What do great minds have in common? The ability to think without hindrance. Whether you’re designing new software, sifting through lines and lines of coding, or something basic as adding HTML tags in your e-mail, you’ll want to make sure that your brain is well-lubricated for all the coarse thinking you have ahead of you. Put simply, it all comes down to a good night’s rest.
The U.S. loses over $400 billion a year due to poor work performance and it’s safe to say that some of those billions were meant to go programmers like yourselves. Let’s be honest, computers are the future IF we haven’t already made it there already! Coding languages have become the backbone of both our economy and day-to-day operations. If you are operating on a couple hours of sleep per night, then you’re not fulfilling your potential as a programmer, nor are you benefiting the person(s) or company that you’re coding for.
The most basic rule to remember is this: the less hours in bed equals more errors in red.
If you get your average six hours of sleep a night, you will find that it dramatically improves both your short and long-term memory. It will make remembering all those courses you took, or books you’ve read that much easier while also keeping track of your current work and how to implement more elements in your coding that you thought you’ve forgotten long ago. So, if you’re the type of person to wake up in the middle of the night or have trouble sleeping, chances are that little bits of information are slipping through the cracks without you even knowing!
Computer programming demands high activity from two parts of the brain. The inferior frontal gyrus which controls basic knowledge combined with innovative thinking (understanding languages, attention span, memory utilization) and the parietal lobe (mathematical and analytical skill). Studies have shown that just after a single night of sleep deprivation that both behavioral and cognitive functions were significantly lower than that of a person who has had a full night’s rest of good old fashioned sleep. Which goes to show that when you don’t sleep well, your brain will literally receive signals that ‘do not compute!’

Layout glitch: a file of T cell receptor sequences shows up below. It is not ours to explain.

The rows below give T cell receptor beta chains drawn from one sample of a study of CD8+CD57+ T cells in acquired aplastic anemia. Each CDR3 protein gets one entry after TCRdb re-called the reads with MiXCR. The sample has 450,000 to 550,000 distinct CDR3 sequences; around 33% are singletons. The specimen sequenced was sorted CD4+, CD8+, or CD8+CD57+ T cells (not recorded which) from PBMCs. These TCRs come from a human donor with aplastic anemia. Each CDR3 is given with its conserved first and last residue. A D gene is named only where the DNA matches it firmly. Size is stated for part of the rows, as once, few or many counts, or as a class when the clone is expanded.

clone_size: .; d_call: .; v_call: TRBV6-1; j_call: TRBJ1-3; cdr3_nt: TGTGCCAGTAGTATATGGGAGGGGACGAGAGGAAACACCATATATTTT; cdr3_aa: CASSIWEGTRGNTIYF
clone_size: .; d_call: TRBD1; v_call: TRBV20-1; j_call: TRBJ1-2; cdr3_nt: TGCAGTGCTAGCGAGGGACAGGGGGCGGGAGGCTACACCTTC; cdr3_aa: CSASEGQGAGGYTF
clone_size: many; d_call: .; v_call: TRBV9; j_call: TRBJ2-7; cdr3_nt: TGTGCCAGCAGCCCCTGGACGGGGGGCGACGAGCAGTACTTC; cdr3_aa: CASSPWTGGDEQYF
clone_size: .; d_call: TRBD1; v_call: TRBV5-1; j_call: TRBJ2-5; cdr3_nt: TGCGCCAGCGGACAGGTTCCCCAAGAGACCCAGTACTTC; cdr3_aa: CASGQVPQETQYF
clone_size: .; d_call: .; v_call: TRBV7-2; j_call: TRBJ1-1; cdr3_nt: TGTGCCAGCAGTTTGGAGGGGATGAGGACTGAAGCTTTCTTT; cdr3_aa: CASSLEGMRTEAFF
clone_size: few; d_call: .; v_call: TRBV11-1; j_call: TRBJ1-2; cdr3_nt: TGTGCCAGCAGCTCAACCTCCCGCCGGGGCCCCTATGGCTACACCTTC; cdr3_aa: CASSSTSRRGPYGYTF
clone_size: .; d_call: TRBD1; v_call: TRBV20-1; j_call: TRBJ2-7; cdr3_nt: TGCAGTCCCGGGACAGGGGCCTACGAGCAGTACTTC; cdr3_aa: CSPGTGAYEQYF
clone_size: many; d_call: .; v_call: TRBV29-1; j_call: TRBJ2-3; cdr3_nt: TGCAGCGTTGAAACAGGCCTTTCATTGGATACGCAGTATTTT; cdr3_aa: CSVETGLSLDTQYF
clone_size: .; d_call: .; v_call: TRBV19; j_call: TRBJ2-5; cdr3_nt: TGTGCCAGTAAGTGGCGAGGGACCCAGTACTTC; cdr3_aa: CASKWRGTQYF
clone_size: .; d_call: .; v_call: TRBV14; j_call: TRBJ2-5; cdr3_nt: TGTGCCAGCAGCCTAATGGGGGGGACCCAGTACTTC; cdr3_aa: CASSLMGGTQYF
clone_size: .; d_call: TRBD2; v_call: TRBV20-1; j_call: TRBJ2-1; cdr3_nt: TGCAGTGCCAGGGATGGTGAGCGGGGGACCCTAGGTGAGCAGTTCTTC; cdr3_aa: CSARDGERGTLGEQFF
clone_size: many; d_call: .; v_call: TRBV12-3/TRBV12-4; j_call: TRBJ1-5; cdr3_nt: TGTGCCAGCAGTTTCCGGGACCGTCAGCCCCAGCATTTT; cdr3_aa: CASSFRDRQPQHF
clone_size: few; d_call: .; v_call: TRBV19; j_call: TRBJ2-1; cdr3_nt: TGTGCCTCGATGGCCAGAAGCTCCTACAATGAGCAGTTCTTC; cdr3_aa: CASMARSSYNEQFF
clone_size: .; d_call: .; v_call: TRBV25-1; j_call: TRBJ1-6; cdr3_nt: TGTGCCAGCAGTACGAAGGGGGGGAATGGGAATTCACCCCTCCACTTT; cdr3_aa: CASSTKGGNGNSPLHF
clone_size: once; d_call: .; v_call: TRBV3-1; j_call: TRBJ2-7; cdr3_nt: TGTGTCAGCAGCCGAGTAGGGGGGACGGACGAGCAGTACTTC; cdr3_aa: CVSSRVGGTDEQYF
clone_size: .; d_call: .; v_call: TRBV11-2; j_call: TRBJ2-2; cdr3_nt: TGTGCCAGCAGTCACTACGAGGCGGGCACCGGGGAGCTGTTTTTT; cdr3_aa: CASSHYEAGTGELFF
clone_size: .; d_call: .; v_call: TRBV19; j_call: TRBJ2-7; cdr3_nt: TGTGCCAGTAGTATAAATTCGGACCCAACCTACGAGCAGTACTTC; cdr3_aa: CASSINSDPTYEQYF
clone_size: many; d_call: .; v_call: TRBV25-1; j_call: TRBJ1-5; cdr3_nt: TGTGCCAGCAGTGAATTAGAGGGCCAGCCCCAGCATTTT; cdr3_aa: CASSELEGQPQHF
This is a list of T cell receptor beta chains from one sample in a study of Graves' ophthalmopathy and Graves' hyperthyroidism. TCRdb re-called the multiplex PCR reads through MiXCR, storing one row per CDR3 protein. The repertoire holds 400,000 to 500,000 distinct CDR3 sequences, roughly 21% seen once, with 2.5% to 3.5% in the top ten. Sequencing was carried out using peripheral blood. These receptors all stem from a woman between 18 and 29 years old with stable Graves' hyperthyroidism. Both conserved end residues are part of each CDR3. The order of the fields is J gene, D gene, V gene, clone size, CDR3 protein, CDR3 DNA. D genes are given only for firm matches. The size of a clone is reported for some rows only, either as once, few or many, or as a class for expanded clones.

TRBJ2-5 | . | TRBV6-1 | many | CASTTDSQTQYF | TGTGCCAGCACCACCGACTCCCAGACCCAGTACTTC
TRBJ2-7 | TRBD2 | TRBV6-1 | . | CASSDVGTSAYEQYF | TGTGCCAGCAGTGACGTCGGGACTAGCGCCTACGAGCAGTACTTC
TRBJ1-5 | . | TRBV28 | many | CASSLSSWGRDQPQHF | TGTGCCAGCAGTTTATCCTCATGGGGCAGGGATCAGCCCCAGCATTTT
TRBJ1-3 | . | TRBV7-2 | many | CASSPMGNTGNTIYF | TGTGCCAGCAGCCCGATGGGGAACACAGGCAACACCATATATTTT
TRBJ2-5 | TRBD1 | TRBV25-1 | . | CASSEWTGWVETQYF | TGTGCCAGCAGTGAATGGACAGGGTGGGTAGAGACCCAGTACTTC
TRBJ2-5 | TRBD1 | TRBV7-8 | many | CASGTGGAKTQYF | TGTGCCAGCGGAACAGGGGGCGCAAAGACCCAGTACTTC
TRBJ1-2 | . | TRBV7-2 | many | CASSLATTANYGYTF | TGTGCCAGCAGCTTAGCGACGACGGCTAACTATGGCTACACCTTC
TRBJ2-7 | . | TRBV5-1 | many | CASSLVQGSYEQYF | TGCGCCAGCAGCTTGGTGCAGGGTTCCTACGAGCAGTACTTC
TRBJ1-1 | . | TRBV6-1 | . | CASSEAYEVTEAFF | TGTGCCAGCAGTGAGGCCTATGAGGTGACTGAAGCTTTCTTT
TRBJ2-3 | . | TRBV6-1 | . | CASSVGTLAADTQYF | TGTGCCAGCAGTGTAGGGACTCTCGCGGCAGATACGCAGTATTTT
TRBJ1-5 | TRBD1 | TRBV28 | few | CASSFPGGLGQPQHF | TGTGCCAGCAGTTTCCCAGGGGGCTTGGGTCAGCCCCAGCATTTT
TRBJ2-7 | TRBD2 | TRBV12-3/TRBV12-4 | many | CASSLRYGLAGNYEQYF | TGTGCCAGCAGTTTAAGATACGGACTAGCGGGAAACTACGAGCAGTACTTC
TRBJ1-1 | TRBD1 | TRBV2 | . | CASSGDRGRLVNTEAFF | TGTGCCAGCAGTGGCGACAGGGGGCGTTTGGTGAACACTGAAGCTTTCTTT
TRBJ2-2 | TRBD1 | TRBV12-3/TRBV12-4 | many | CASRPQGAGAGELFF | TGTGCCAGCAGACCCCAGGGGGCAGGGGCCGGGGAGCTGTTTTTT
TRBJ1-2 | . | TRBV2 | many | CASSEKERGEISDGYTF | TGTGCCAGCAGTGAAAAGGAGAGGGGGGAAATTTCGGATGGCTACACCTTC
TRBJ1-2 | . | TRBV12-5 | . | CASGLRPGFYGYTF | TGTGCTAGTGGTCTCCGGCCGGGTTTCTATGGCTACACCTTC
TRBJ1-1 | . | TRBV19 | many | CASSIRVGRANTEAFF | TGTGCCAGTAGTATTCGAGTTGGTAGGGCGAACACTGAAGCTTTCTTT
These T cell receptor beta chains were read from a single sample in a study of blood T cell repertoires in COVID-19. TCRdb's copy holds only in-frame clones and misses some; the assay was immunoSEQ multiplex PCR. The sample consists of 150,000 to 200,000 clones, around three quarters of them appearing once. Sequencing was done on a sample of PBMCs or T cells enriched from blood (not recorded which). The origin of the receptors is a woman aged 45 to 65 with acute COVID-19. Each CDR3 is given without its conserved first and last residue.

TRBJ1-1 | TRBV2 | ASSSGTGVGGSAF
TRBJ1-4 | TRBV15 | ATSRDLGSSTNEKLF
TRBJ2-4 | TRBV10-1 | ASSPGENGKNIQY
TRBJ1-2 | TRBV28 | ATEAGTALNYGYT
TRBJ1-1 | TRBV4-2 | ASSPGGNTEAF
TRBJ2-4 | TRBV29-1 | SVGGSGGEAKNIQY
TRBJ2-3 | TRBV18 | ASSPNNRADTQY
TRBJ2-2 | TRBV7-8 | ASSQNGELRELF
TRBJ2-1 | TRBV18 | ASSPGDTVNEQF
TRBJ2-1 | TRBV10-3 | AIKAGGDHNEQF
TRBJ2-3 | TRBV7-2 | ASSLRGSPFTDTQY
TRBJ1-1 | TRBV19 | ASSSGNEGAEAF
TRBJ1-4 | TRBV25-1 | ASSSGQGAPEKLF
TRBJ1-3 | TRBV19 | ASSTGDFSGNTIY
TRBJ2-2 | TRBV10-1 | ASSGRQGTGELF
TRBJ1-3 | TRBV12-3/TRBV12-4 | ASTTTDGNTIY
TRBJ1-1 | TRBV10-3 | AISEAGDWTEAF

So, how can you achieve optimal coding results? Start with eliminating caffeine and energy drinks, even if they may be helpful during long nights of coding, these stimulants are actually harmful to the brain’s process. If you’re a smoker, make sure to get all your puffs in hours before going to bed. Same thing goes for you greasy food and snack lovers, do it well before you lay down to rest. And most importantly, be comfortable in bed! Fluff your pillow, cover your feet, and eliminate pressure on the body by either buying a new mattress or simply finding ways to make the one you have now less lumpy; a quality mattress topper is the best option.
The best programmers are excellent problem solvers, so if you’re dedicated to the code, you will find a way to feed your brain those well-deserved Z’s at night. With all that being said, here’s one more fun anecdote for you to remember: you don’t want to wake up on the wrong side of the bed, and have white noise in your head. Get some (comfortable and sound!) sleep and get out there and show the world what you’re made of…or rather, the code that you make.